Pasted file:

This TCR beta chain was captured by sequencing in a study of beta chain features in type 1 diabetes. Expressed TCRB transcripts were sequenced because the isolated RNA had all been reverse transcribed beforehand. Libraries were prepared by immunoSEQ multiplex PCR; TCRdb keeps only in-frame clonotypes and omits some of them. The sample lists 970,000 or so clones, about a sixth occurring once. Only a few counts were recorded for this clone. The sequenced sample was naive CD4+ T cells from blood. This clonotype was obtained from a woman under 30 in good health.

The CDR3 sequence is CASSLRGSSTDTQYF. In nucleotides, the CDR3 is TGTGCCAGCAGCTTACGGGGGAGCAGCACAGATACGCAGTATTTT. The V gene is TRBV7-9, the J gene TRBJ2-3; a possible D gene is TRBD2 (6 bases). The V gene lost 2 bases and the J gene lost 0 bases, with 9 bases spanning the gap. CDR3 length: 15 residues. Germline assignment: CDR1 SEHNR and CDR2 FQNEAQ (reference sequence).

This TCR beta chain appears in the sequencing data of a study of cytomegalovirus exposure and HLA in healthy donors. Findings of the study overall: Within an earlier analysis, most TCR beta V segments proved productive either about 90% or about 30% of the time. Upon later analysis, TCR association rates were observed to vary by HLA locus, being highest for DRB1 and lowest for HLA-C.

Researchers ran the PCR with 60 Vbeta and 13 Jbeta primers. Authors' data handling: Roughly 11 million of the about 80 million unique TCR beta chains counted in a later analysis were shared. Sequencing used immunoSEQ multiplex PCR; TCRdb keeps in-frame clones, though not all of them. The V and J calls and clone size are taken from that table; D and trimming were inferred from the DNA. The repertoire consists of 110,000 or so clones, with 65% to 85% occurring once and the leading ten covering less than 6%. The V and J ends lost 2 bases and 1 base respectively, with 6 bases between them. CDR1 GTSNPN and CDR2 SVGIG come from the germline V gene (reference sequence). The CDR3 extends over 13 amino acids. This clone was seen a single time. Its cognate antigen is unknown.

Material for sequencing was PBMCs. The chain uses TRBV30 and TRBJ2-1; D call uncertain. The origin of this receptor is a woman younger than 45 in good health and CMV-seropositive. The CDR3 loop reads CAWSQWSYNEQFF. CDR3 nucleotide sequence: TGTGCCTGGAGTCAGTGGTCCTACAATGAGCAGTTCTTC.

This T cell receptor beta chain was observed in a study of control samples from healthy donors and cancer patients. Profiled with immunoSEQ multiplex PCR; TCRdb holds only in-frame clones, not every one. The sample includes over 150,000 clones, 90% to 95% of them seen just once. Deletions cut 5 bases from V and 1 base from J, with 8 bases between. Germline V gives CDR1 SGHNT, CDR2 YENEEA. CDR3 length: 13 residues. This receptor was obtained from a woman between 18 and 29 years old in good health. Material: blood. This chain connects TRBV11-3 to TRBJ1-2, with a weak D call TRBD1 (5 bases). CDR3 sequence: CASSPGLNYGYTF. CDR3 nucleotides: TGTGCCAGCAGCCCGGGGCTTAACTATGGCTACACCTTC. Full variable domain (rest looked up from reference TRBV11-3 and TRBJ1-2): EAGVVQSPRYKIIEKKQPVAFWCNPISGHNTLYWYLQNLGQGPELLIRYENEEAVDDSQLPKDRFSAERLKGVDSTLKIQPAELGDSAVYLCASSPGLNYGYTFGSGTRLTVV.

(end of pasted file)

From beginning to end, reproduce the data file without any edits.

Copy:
This TCR beta chain was captured by sequencing in a study of beta chain features in type 1 diabetes. Expressed TCRB transcripts were sequenced because the isolated RNA had all been reverse transcribed beforehand. Libraries were prepared by immunoSEQ multiplex PCR; TCRdb keeps only in-frame clonotypes and omits some of them. The sample lists 970,000 or so clones, about a sixth occurring once. Only a few counts were recorded for this clone. The sequenced sample was naive CD4+ T cells from blood. This clonotype was obtained from a woman under 30 in good health.

The CDR3 sequence is CASSLRGSSTDTQYF. In nucleotides, the CDR3 is TGTGCCAGCAGCTTACGGGGGAGCAGCACAGATACGCAGTATTTT. The V gene is TRBV7-9, the J gene TRBJ2-3; a possible D gene is TRBD2 (6 bases). The V gene lost 2 bases and the J gene lost 0 bases, with 9 bases spanning the gap. CDR3 length: 15 residues. Germline assignment: CDR1 SEHNR and CDR2 FQNEAQ (reference sequence).

This TCR beta chain appears in the sequencing data of a study of cytomegalovirus exposure and HLA in healthy donors. Findings of the study overall: Within an earlier analysis, most TCR beta V segments proved productive either about 90% or about 30% of the time. Upon later analysis, TCR association rates were observed to vary by HLA locus, being highest for DRB1 and lowest for HLA-C.

Researchers ran the PCR with 60 Vbeta and 13 Jbeta primers. Authors' data handling: Roughly 11 million of the about 80 million unique TCR beta chains counted in a later analysis were shared. Sequencing used immunoSEQ multiplex PCR; TCRdb keeps in-frame clones, though not all of them. The V and J calls and clone size are taken from that table; D and trimming were inferred from the DNA. The repertoire consists of 110,000 or so clones, with 65% to 85% occurring once and the leading ten covering less than 6%. The V and J ends lost 2 bases and 1 base respectively, with 6 bases between them. CDR1 GTSNPN and CDR2 SVGIG come from the germline V gene (reference sequence). The CDR3 extends over 13 amino acids. This clone was seen a single time. Its cognate antigen is unknown.

Material for sequencing was PBMCs. The chain uses TRBV30 and TRBJ2-1; D call uncertain. The origin of this receptor is a woman younger than 45 in good health and CMV-seropositive. The CDR3 loop reads CAWSQWSYNEQFF. CDR3 nucleotide sequence: TGTGCCTGGAGTCAGTGGTCCTACAATGAGCAGTTCTTC.

This T cell receptor beta chain was observed in a study of control samples from healthy donors and cancer patients. Profiled with immunoSEQ multiplex PCR; TCRdb holds only in-frame clones, not every one. The sample includes over 150,000 clones, 90% to 95% of them seen just once. Deletions cut 5 bases from V and 1 base from J, with 8 bases between. Germline V gives CDR1 SGHNT, CDR2 YENEEA. CDR3 length: 13 residues. This receptor was obtained from a woman between 18 and 29 years old in good health. Material: blood. This chain connects TRBV11-3 to TRBJ1-2, with a weak D call TRBD1 (5 bases). CDR3 sequence: CASSPGLNYGYTF. CDR3 nucleotides: TGTGCCAGCAGCCCGGGGCTTAACTATGGCTACACCTTC. Full variable domain (rest looked up from reference TRBV11-3 and TRBJ1-2): EAGVVQSPRYKIIEKKQPVAFWCNPISGHNTLYWYLQNLGQGPELLIRYENEEAVDDSQLPKDRFSAERLKGVDSTLKIQPAELGDSAVYLCASSPGLNYGYTFGSGTRLTVV.